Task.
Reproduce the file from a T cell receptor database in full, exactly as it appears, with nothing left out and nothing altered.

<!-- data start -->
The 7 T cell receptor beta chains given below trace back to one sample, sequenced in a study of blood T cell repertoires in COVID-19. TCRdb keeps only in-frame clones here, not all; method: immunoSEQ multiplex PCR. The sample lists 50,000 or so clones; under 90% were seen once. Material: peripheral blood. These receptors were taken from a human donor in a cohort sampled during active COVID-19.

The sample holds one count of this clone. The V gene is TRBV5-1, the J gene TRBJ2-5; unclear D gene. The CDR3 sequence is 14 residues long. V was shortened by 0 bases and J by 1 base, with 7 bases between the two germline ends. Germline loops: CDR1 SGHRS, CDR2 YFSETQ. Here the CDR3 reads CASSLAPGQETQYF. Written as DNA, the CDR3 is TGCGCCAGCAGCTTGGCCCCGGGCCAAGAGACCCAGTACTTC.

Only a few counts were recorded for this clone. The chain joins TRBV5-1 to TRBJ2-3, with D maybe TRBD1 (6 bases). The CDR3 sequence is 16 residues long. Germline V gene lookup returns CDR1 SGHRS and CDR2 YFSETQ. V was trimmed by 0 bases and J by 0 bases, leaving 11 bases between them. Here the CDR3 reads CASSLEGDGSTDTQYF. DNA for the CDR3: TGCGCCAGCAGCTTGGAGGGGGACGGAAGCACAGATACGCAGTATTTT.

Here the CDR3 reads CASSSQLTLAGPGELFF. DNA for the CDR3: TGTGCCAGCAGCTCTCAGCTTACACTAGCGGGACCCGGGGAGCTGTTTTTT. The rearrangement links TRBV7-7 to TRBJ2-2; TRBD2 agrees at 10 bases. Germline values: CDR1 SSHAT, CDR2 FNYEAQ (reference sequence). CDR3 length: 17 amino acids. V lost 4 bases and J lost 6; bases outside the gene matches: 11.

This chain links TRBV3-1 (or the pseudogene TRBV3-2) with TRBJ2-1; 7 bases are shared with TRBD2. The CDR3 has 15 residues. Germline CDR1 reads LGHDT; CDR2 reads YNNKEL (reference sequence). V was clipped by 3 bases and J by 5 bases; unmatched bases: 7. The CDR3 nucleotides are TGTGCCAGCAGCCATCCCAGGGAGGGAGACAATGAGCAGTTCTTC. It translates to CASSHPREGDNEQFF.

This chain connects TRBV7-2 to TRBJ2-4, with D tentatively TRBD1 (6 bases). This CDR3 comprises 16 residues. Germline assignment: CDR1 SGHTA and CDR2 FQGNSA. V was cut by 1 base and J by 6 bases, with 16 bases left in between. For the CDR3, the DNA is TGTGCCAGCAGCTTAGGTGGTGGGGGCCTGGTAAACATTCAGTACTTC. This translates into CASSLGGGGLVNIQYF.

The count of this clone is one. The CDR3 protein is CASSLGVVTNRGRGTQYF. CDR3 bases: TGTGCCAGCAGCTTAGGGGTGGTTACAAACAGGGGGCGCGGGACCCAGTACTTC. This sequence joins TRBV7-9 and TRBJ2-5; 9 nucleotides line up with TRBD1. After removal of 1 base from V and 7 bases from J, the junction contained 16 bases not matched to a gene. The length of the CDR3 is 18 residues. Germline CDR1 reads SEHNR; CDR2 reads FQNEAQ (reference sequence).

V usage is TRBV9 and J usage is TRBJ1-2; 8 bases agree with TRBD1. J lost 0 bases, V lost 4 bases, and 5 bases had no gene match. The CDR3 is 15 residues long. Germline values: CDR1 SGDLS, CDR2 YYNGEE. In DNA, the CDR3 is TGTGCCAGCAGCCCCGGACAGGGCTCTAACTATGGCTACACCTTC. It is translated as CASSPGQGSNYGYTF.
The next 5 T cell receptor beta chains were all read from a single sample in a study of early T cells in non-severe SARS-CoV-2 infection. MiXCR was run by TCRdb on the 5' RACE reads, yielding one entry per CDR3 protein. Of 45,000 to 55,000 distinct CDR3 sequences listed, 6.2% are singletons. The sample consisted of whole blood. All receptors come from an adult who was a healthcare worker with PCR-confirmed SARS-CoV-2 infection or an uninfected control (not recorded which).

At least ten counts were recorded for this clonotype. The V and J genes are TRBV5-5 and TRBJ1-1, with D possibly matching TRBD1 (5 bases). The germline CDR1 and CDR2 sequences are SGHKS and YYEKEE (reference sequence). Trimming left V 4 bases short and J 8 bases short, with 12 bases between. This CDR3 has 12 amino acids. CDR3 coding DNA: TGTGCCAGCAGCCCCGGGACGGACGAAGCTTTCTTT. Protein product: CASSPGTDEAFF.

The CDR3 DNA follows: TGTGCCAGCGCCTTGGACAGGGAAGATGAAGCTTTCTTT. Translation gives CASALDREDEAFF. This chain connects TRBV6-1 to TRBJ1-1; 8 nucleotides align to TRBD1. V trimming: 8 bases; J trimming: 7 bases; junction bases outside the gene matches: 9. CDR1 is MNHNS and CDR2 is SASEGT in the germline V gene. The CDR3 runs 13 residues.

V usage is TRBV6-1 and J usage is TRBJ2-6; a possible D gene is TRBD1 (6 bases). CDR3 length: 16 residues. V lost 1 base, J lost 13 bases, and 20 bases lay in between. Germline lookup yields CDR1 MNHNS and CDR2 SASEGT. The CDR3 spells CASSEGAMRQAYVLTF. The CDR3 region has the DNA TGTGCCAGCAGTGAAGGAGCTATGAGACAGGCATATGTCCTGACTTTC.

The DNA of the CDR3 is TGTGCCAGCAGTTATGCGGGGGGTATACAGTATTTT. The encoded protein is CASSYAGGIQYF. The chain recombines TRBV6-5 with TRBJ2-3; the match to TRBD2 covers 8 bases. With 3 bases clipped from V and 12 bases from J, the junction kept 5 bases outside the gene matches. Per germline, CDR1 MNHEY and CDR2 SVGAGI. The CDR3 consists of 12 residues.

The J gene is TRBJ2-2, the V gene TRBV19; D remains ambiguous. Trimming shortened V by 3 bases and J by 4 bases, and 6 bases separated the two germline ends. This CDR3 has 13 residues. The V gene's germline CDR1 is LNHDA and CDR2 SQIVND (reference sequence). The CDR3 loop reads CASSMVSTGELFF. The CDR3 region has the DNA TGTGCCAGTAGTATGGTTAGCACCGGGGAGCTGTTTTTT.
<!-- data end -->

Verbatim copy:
The 7 T cell receptor beta chains given below trace back to one sample, sequenced in a study of blood T cell repertoires in COVID-19. TCRdb keeps only in-frame clones here, not all; method: immunoSEQ multiplex PCR. The sample lists 50,000 or so clones; under 90% were seen once. Material: peripheral blood. These receptors were taken from a human donor in a cohort sampled during active COVID-19.

The sample holds one count of this clone. The V gene is TRBV5-1, the J gene TRBJ2-5; unclear D gene. The CDR3 sequence is 14 residues long. V was shortened by 0 bases and J by 1 base, with 7 bases between the two germline ends. Germline loops: CDR1 SGHRS, CDR2 YFSETQ. Here the CDR3 reads CASSLAPGQETQYF. Written as DNA, the CDR3 is TGCGCCAGCAGCTTGGCCCCGGGCCAAGAGACCCAGTACTTC.

Only a few counts were recorded for this clone. The chain joins TRBV5-1 to TRBJ2-3, with D maybe TRBD1 (6 bases). The CDR3 sequence is 16 residues long. Germline V gene lookup returns CDR1 SGHRS and CDR2 YFSETQ. V was trimmed by 0 bases and J by 0 bases, leaving 11 bases between them. Here the CDR3 reads CASSLEGDGSTDTQYF. DNA for the CDR3: TGCGCCAGCAGCTTGGAGGGGGACGGAAGCACAGATACGCAGTATTTT.

Here the CDR3 reads CASSSQLTLAGPGELFF. DNA for the CDR3: TGTGCCAGCAGCTCTCAGCTTACACTAGCGGGACCCGGGGAGCTGTTTTTT. The rearrangement links TRBV7-7 to TRBJ2-2; TRBD2 agrees at 10 bases. Germline values: CDR1 SSHAT, CDR2 FNYEAQ (reference sequence). CDR3 length: 17 amino acids. V lost 4 bases and J lost 6; bases outside the gene matches: 11.

This chain links TRBV3-1 (or the pseudogene TRBV3-2) with TRBJ2-1; 7 bases are shared with TRBD2. The CDR3 has 15 residues. Germline CDR1 reads LGHDT; CDR2 reads YNNKEL (reference sequence). V was clipped by 3 bases and J by 5 bases; unmatched bases: 7. The CDR3 nucleotides are TGTGCCAGCAGCCATCCCAGGGAGGGAGACAATGAGCAGTTCTTC. It translates to CASSHPREGDNEQFF.

This chain connects TRBV7-2 to TRBJ2-4, with D tentatively TRBD1 (6 bases). This CDR3 comprises 16 residues. Germline assignment: CDR1 SGHTA and CDR2 FQGNSA. V was cut by 1 base and J by 6 bases, with 16 bases left in between. For the CDR3, the DNA is TGTGCCAGCAGCTTAGGTGGTGGGGGCCTGGTAAACATTCAGTACTTC. This translates into CASSLGGGGLVNIQYF.

The count of this clone is one. The CDR3 protein is CASSLGVVTNRGRGTQYF. CDR3 bases: TGTGCCAGCAGCTTAGGGGTGGTTACAAACAGGGGGCGCGGGACCCAGTACTTC. This sequence joins TRBV7-9 and TRBJ2-5; 9 nucleotides line up with TRBD1. After removal of 1 base from V and 7 bases from J, the junction contained 16 bases not matched to a gene. The length of the CDR3 is 18 residues. Germline CDR1 reads SEHNR; CDR2 reads FQNEAQ (reference sequence).

V usage is TRBV9 and J usage is TRBJ1-2; 8 bases agree with TRBD1. J lost 0 bases, V lost 4 bases, and 5 bases had no gene match. The CDR3 is 15 residues long. Germline values: CDR1 SGDLS, CDR2 YYNGEE. In DNA, the CDR3 is TGTGCCAGCAGCCCCGGACAGGGCTCTAACTATGGCTACACCTTC. It is translated as CASSPGQGSNYGYTF.
The next 5 T cell receptor beta chains were all read from a single sample in a study of early T cells in non-severe SARS-CoV-2 infection. MiXCR was run by TCRdb on the 5' RACE reads, yielding one entry per CDR3 protein. Of 45,000 to 55,000 distinct CDR3 sequences listed, 6.2% are singletons. The sample consisted of whole blood. All receptors come from an adult who was a healthcare worker with PCR-confirmed SARS-CoV-2 infection or an uninfected control (not recorded which).

At least ten counts were recorded for this clonotype. The V and J genes are TRBV5-5 and TRBJ1-1, with D possibly matching TRBD1 (5 bases). The germline CDR1 and CDR2 sequences are SGHKS and YYEKEE (reference sequence). Trimming left V 4 bases short and J 8 bases short, with 12 bases between. This CDR3 has 12 amino acids. CDR3 coding DNA: TGTGCCAGCAGCCCCGGGACGGACGAAGCTTTCTTT. Protein product: CASSPGTDEAFF.

The CDR3 DNA follows: TGTGCCAGCGCCTTGGACAGGGAAGATGAAGCTTTCTTT. Translation gives CASALDREDEAFF. This chain connects TRBV6-1 to TRBJ1-1; 8 nucleotides align to TRBD1. V trimming: 8 bases; J trimming: 7 bases; junction bases outside the gene matches: 9. CDR1 is MNHNS and CDR2 is SASEGT in the germline V gene. The CDR3 runs 13 residues.

V usage is TRBV6-1 and J usage is TRBJ2-6; a possible D gene is TRBD1 (6 bases). CDR3 length: 16 residues. V lost 1 base, J lost 13 bases, and 20 bases lay in between. Germline lookup yields CDR1 MNHNS and CDR2 SASEGT. The CDR3 spells CASSEGAMRQAYVLTF. The CDR3 region has the DNA TGTGCCAGCAGTGAAGGAGCTATGAGACAGGCATATGTCCTGACTTTC.

The DNA of the CDR3 is TGTGCCAGCAGTTATGCGGGGGGTATACAGTATTTT. The encoded protein is CASSYAGGIQYF. The chain recombines TRBV6-5 with TRBJ2-3; the match to TRBD2 covers 8 bases. With 3 bases clipped from V and 12 bases from J, the junction kept 5 bases outside the gene matches. Per germline, CDR1 MNHEY and CDR2 SVGAGI. The CDR3 consists of 12 residues.

The J gene is TRBJ2-2, the V gene TRBV19; D remains ambiguous. Trimming shortened V by 3 bases and J by 4 bases, and 6 bases separated the two germline ends. This CDR3 has 13 residues. The V gene's germline CDR1 is LNHDA and CDR2 SQIVND (reference sequence). The CDR3 loop reads CASSMVSTGELFF. The CDR3 region has the DNA TGTGCCAGTAGTATGGTTAGCACCGGGGAGCTGTTTTTT.